New and exciting smartphones are coming out every few months from the major players and November was no different. Smartphones include products like the 3G iPhone, the BlackBerry Bold, and the G1 Android, which I blogged about last month. These little guys do a lot more than make phone calls as they are slowly becoming mainstream portable devices to access cloud services as well as light computing and entertainment. The latest smartphone to launch is the BlackBerry Storm through Verizon, and I wanted to share with you my first impressions during a weeklong trip to see my parents in Florida. I have been using BlackBerries for years and currently carry the Bold, so I knew that the combination of touch-screen with haptic feedback would be an interesting adventure…. and it certainly was. My point of comparison for this analysis is the BlackBerry Bold, the G1 Android, and my wife’s iPhone. (R to L: Bold, G1, Storm, and iPhone with cover) The Plusses Digital camera: I took very high quality pictures at 3.2MP with 2048×1536 max resolution. The built-in flash is bright, unlike those “toy” flashes you get with other phones. One other cool feature is that the photos get “geo-tagged” meaning the GPS coordinates are captured, allowing users to sort and file pictures by location in a program like Picasa. I would like to see photo capture time sped up as some pictures took 3 seconds from “click to save”. Screen: This display is gorgeous at 480×360 pixels and is haptic-touch capable. This means you touch the screen and it “clicks.” The Storm also features auto-orientation, meaning that whichever way you hold it, you get the screen in a viewable orientation. I found my accuracy rate improved versus the iPhone on clicking icons and sending short messages. Videos, pictures, MS-Office files, and web sites looked great also. Music player: I easily synched my iTunes playlists with the Storm and all my non-DRM’d songs played. The album art also transferred which was a nice “extra” I didn’t expect. The speaker volume was unexpectedly loud and could save consumers from paying extra for external speakers and is certainly convenient. Web surfing column/page orientation: All smartphones should have the capability like the Storm to press one button to convert multi-column web sites into one column. has 5 columns and to navigate on an iPhone, you have to multitouch all over the place. It’s cool, but I am not accurate with it on the web. With the Storm, you press one button (or automatic if bookmarked) you instantly get to the content in readable size and format. (Left is Page Mode, Right is Column Mode) Upgradeable storage and replaceable battery: While something you would expect in modern electronic devices, iPhone doesn’t have it, Storm does. Theoretically, you could have unlimited storage by interchanging multiple 16GB microSD cards to store movies, videos, music and of course, documents. You don’t need to remove the battery like previous BlackBerry designs to get access to the memory, but unlike the Bold, you must remove the back cover. Don’t worry about running out of juice after getting off a 21 hour overseas flight. Charge up two or three of them and throw them in your bag. Messaging and advanced notifications: It’s a BlackBerry so it’s arguably the best, ‘nuff said. Long message, short message, medium message, push, pull, whatever. You want a bird sound to chirp only after 6AM only when it’s in the holster and buzz once, you got it. MS Office Doc Support: Built-in and free, you can download, save, view, and even edit the latest PowerPoint, Word, and Excel files. Excel wasn’t that useful given column width issues, but Word and especially Powerpoint was impressive. Audio navigation: The Bold comes standard with the VZ Navigator, an application that will provide audio and video turn-by-turn instructions just like an auto navigation system. It also provides a 3D video interface that of course you aren’t supposed to look at while you are driving.   Video playback: RIM says that the Storm plays back the following formats: MPEG4 H.263, MPEG4 Part 2 Simple Profile, H.264, and WMV. That’s very broad, given the iPhone plays ONE format. I successfully played back video files for my Ipod (Gen 5), Nano, Flip video camera, and even low res XVID formats. Storm ships with video conversion software called Media Manager from Roxio. You can convert batch loads of video and takes advantage of four processor cores. I used an AMD Phenom TM X4 9950 quad core processor overclocked to 3.2Ghz (using AMD Fusion for Gaming utility) and was appreciating all four of those wonderful cores.¹ Solid: Unlike the G1 or Bold, the Storm is built like a tank. It just feels solid. Maybe it’s the weight, maybe it’s the brushed-aluminum backplate, I don’t know, but it could come in handy in times of self-defense. :> The Minuses No Wi-Fi: That’s not a typo. G1 has it, Bold has it, iPhone has it, heck my Archos has it, Storm does not. This was excruciating for me this week while I stayed in a house with no Verizon data support. I wanted to surf the web and I couldn’t. Random lockups: A few times while using the video camera and also while task switching, the unit locked up. I lost two Thanksgiving videos, which was real, real bad. Knowing how rock-solid BlackBerries are, I would bet money this will get fixed and soon. Random sluggishness: Every so often, the touch user interface would come to a crawl. Sometimes the auto-orientation was snappy, other times it was slow. Same thing occurred while navigating around web pages. Slow web Java-script: Web surfing was fast on most sites until I hit java-lscript-aden sites, then the browser appeared to slow down. The default browser setting is “off” and if a site really needs Java-script to accomplish a major task, it asks you. My point of reference here is the iPhone and the Touch which has fast browsing with or without Java-script turned on. Lack of applications: With the mountain of applications for Andoid and iPhone already available, even if you only like 5% of them, Storm is still way behind. If the application strategy is to hit the top applications, Storm needs a full-featured FaceBook and Twitter app. If RIM wants to attack the consumer market, seems like a few showcase apps would be in order as well. Remember the first time you saw Shazam, Pandora, Imeem, ShopSavvy, or G1’s full-screen Street View? Too Early To Tell Long e-mails: I can type full page emails with ease on the Bold and previously the Pearl, but I just don’t know yet on the Storm. I am slower on the Storm, but then again I needed training on the Pearl before could write long-winded corporate dissertations. Battery life: I will leave this to the expert reviewers, but my “feeling” is that it’s around the same as the iPhone and longer than the Android while performing similar tasks. Anything that touches GPS was a MAJOR battery draw, so watch how you use it. One strange thing I encountered was the slow charge time while the phone was in operation. I needed to turn off the phone occasionally to charge. Verizon Network: They were first in the U.S. with 3G EVDO service and I can actually get 2 bars at my house unlike AT&T or T-Mobile, but then again, their devices more than make up for that with Wi-Fi support. I read that AT&T’s service is faster, but I will leave that analysis up to the pro’s. Summary Net-net, I liked the Storm and am fairly confident (HOPING) that RIM will quickly address the initial issues with the platform. With one OTA update I experienced the G1 improve speed and stability a few weeks after launch, so I am optimistic. The iPhone also rolled out many improvements since launch. For those looking for large touch-screen, superior business-class messaging, consumer multimedia features, and stylish access the cloud, the Storm is worth a look. Also, if you are serious about watching your family videos on the Storm, I recommend getting a system powered by an AMD Phenom™ X4 processor to do the video conversion.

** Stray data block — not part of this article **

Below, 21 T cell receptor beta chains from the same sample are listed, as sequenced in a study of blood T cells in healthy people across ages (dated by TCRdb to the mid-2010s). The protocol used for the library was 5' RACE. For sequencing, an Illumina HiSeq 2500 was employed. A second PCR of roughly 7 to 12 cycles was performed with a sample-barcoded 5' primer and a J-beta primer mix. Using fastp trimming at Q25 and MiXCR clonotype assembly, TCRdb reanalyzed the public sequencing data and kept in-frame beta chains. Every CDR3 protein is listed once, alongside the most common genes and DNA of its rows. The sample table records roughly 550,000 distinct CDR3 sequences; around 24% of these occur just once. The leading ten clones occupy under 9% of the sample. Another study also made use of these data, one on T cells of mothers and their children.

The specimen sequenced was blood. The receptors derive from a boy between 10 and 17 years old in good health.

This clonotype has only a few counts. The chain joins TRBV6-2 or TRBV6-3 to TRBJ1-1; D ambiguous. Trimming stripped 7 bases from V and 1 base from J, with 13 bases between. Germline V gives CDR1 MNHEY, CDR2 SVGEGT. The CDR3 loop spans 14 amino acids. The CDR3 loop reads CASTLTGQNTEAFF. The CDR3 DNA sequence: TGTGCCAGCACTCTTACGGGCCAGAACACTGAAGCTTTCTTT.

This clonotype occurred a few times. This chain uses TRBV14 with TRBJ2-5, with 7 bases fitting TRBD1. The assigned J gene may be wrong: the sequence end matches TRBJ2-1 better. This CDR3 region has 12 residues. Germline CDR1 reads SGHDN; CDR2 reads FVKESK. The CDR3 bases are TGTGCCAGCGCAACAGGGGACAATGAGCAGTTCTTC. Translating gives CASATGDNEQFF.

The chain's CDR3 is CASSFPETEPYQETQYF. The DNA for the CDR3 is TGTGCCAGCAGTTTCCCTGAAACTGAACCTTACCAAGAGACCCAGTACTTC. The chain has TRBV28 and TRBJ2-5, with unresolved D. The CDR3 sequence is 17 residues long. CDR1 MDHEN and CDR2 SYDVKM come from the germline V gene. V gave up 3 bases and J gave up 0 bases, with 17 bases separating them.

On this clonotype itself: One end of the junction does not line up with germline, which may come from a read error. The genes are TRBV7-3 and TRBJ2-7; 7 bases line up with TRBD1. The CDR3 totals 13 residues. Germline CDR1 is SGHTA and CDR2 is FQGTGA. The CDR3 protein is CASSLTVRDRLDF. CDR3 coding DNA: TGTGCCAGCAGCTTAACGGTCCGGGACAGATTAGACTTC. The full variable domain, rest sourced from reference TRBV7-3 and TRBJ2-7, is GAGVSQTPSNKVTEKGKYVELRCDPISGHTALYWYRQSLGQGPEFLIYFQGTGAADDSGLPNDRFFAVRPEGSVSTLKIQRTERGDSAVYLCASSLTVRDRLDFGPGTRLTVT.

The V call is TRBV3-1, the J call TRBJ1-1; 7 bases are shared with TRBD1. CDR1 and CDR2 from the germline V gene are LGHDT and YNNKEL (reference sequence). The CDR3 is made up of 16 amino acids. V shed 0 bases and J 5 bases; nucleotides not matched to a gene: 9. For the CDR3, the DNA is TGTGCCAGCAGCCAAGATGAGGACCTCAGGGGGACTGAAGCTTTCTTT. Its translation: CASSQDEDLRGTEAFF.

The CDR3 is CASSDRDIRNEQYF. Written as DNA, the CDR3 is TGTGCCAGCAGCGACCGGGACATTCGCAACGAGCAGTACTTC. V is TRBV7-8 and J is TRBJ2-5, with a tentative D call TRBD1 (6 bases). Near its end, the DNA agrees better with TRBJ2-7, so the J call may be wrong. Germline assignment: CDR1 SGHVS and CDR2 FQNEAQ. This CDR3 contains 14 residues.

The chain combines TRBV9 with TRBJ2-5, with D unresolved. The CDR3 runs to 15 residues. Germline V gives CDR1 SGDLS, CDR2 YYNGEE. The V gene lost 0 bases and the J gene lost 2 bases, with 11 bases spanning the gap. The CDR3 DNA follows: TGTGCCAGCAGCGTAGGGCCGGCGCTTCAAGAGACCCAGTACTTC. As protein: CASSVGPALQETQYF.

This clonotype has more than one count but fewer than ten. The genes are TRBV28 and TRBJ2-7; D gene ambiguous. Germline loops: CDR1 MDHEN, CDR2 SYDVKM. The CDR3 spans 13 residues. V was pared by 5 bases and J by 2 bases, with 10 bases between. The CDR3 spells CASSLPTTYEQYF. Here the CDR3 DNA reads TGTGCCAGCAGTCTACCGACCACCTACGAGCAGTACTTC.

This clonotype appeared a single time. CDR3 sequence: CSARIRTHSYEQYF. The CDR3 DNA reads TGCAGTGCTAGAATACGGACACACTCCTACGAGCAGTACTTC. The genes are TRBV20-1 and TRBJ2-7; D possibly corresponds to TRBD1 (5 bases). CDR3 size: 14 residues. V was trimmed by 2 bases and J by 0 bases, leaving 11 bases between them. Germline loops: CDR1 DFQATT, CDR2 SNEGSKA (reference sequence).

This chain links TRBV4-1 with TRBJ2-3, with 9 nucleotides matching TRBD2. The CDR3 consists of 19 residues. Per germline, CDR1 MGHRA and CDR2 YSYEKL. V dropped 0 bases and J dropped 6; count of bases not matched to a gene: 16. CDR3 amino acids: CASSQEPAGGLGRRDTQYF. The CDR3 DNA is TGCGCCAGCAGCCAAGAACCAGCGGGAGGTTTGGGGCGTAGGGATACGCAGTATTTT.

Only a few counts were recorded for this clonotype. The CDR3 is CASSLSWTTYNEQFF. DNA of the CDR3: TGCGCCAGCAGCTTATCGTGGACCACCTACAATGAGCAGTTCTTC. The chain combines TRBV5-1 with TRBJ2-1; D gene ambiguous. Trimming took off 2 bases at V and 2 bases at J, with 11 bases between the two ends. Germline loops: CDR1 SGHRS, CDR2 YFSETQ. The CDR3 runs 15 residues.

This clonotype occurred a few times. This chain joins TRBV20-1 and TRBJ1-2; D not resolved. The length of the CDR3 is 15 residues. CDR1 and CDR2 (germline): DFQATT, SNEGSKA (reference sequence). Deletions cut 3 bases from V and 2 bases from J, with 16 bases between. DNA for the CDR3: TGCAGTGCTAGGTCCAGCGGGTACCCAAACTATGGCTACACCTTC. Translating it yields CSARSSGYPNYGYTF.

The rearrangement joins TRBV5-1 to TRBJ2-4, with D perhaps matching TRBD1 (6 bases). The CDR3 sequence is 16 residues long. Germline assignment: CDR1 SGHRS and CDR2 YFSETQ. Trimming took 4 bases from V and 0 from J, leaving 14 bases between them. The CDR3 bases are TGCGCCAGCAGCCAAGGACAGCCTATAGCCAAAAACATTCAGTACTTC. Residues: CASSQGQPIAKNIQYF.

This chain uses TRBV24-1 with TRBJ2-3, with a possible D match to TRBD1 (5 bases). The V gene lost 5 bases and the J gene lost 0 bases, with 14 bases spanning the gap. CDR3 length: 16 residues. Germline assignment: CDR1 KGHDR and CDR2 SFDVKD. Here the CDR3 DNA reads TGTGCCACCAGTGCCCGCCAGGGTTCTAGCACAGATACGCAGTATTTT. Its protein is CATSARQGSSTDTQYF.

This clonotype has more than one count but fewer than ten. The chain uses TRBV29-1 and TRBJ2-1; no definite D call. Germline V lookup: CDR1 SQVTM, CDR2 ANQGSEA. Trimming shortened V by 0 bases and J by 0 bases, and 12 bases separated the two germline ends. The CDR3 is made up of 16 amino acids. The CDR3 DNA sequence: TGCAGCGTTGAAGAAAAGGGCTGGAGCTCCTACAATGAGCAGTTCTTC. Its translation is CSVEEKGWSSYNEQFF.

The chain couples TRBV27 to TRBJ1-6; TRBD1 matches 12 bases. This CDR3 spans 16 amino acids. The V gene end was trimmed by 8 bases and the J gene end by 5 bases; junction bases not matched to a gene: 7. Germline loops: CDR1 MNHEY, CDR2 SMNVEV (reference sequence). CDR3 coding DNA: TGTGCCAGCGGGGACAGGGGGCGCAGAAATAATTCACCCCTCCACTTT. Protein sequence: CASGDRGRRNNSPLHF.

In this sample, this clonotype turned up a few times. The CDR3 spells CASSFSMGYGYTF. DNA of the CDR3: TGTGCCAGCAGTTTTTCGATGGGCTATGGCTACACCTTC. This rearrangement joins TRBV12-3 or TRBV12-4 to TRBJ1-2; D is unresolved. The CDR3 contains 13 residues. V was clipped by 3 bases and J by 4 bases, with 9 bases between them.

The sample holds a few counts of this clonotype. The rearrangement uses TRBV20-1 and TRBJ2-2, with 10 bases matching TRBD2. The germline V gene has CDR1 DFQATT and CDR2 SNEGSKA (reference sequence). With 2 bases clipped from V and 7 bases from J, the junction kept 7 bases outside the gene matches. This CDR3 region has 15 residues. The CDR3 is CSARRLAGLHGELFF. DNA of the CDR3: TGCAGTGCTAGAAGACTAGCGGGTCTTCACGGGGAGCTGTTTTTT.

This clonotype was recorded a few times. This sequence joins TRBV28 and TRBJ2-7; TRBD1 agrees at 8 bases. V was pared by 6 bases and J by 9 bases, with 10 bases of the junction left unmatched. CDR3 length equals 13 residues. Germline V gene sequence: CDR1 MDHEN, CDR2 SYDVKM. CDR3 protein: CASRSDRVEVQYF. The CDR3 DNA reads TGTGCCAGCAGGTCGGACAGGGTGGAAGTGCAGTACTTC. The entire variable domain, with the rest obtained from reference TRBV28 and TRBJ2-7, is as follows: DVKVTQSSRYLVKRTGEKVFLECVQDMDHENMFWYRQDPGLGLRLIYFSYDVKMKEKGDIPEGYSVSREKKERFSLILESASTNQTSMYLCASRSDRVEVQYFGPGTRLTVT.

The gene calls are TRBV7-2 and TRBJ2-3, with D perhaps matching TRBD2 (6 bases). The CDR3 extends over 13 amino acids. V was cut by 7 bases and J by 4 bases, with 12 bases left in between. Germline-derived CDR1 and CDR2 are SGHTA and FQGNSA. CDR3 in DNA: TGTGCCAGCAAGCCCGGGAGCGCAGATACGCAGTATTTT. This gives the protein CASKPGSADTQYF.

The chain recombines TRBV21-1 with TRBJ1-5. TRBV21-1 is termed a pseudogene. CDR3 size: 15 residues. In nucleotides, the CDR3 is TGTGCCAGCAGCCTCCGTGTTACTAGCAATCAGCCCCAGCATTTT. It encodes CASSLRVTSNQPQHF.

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Patrick founded the firm based on his real-world world technology experiences with the understanding of what he wasn’t getting from analysts and consultants. Ten years later, Patrick is ranked #1 among technology industry analysts in terms of “power” (ARInsights)  in “press citations” (Apollo Research). Moorhead is a contributor at Forbes and frequently appears on CNBC. He is a broad-based analyst covering a wide variety of topics including the cloud, enterprise SaaS, collaboration, client computing, and semiconductors. He has 30 years of experience including 15 years of executive experience at high tech companies (NCR, AT&T, Compaq, now HP, and AMD) leading strategy, product management, product marketing, and corporate marketing, including three industry board appointments.